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Pennsylvania hears of kidnapping accusation in child custody case

Pennsylvania residents may be interested to learn the importance of differing state laws when it comes to child custody. The father and grandfather of an 18-month-old boy found out the hard way that what was legal in one state was not considered to be so in another. This confusion over child custody laws led to some jail time for both men.

Without informing the boy’s father, the mother, along with her son and her boyfriend, moved to a state hundreds of miles away. At Christmas, the father and grandfather made the trip to see the child. Because it was his week to have custody of the boy, per an earlier shared custody verbal agreement between both parents, he and his father took the boy home with them after being left alone with the child. The sheriff’s office was called when the mother realized her son was gone and both men were charged with kidnapping. Had they been convicted, they possibly would have been sentenced to numerous years in prison.

In court, the charge was modified to interference with child custody once the assistant district attorney reassessed the case. The attorney for the men told the judge they did not realize that what they had done was in opposition to the law because of the custody agreement, the fact he was named the father on the boy’s birth certificate, as well as it being his week to have his son. The state where the man resided did consider him to be the boy’s father and he had also sought legal advice for consent before leaving with his son. The state from where they took the boy did not consider their actions legal, however, and the men were given a sentence of five years’ probation from the judge.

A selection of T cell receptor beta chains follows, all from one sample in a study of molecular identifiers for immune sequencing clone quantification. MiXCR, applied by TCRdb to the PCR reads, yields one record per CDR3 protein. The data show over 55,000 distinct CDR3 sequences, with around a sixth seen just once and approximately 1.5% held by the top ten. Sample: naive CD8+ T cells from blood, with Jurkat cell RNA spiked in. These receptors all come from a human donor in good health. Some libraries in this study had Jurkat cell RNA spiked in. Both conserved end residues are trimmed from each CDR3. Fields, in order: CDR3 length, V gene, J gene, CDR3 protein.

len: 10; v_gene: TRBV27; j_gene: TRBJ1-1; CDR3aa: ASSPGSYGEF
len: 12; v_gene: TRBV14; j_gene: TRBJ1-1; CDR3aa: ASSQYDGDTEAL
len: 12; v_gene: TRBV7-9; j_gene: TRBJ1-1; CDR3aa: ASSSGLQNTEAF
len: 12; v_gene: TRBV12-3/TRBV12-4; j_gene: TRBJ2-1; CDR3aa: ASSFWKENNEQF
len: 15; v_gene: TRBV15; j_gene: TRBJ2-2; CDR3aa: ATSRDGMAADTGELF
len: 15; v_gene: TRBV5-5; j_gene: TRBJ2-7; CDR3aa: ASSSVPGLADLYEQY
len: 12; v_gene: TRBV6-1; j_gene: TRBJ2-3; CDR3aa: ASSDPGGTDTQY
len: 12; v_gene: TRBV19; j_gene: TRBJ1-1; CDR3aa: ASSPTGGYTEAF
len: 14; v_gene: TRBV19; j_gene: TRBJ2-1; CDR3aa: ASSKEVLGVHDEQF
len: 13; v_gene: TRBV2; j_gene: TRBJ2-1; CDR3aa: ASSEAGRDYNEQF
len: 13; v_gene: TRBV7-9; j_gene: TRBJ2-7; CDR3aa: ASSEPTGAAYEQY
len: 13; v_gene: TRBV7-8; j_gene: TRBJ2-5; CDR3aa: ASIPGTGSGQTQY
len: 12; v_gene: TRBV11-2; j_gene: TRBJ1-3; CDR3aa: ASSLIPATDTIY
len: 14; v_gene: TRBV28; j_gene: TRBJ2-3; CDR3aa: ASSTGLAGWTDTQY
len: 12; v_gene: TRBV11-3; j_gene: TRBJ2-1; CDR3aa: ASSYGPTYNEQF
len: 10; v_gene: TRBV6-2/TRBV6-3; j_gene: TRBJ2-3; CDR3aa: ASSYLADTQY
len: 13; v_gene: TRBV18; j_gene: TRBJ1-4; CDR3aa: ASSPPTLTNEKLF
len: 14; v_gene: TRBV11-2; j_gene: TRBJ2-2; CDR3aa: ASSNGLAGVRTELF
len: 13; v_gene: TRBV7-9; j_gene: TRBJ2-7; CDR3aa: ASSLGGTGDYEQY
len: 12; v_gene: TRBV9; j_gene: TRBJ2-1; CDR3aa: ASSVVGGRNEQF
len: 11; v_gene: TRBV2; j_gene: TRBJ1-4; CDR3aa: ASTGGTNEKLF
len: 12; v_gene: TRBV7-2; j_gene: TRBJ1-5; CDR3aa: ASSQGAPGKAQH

As this case points out, various laws differ by state, and child custody matters are included in that number. When dealing with more than one state, it is of vital importance to recognize the laws of each. Parents who live in Pennsylvania while their former partners live elsewhere have to consider the differing legal ramifications when drafting custody agreements.

Source: chronicle.augusta.com, “Guilty pleas entered in child custody dispute“, Sandy Hodson, April 13, 2015


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